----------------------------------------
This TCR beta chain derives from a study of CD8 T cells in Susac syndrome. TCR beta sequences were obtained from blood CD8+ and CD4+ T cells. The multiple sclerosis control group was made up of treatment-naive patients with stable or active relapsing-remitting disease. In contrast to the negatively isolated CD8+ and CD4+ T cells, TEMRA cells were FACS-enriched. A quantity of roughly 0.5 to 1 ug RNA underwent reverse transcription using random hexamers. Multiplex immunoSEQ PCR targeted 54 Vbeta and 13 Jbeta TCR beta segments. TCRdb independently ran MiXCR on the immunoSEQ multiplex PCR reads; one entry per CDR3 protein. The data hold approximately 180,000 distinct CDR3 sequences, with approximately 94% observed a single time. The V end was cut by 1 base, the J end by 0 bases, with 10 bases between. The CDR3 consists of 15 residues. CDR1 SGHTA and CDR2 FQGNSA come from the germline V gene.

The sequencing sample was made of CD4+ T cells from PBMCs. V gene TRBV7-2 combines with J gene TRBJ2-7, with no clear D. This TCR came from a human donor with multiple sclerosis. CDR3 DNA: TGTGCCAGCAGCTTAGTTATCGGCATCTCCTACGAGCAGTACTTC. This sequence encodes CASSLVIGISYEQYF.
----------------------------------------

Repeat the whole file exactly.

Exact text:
This TCR beta chain derives from a study of CD8 T cells in Susac syndrome. TCR beta sequences were obtained from blood CD8+ and CD4+ T cells. The multiple sclerosis control group was made up of treatment-naive patients with stable or active relapsing-remitting disease. In contrast to the negatively isolated CD8+ and CD4+ T cells, TEMRA cells were FACS-enriched. A quantity of roughly 0.5 to 1 ug RNA underwent reverse transcription using random hexamers. Multiplex immunoSEQ PCR targeted 54 Vbeta and 13 Jbeta TCR beta segments. TCRdb independently ran MiXCR on the immunoSEQ multiplex PCR reads; one entry per CDR3 protein. The data hold approximately 180,000 distinct CDR3 sequences, with approximately 94% observed a single time. The V end was cut by 1 base, the J end by 0 bases, with 10 bases between. The CDR3 consists of 15 residues. CDR1 SGHTA and CDR2 FQGNSA come from the germline V gene.

The sequencing sample was made of CD4+ T cells from PBMCs. V gene TRBV7-2 combines with J gene TRBJ2-7, with no clear D. This TCR came from a human donor with multiple sclerosis. CDR3 DNA: TGTGCCAGCAGCTTAGTTATCGGCATCTCCTACGAGCAGTACTTC. This sequence encodes CASSLVIGISYEQYF.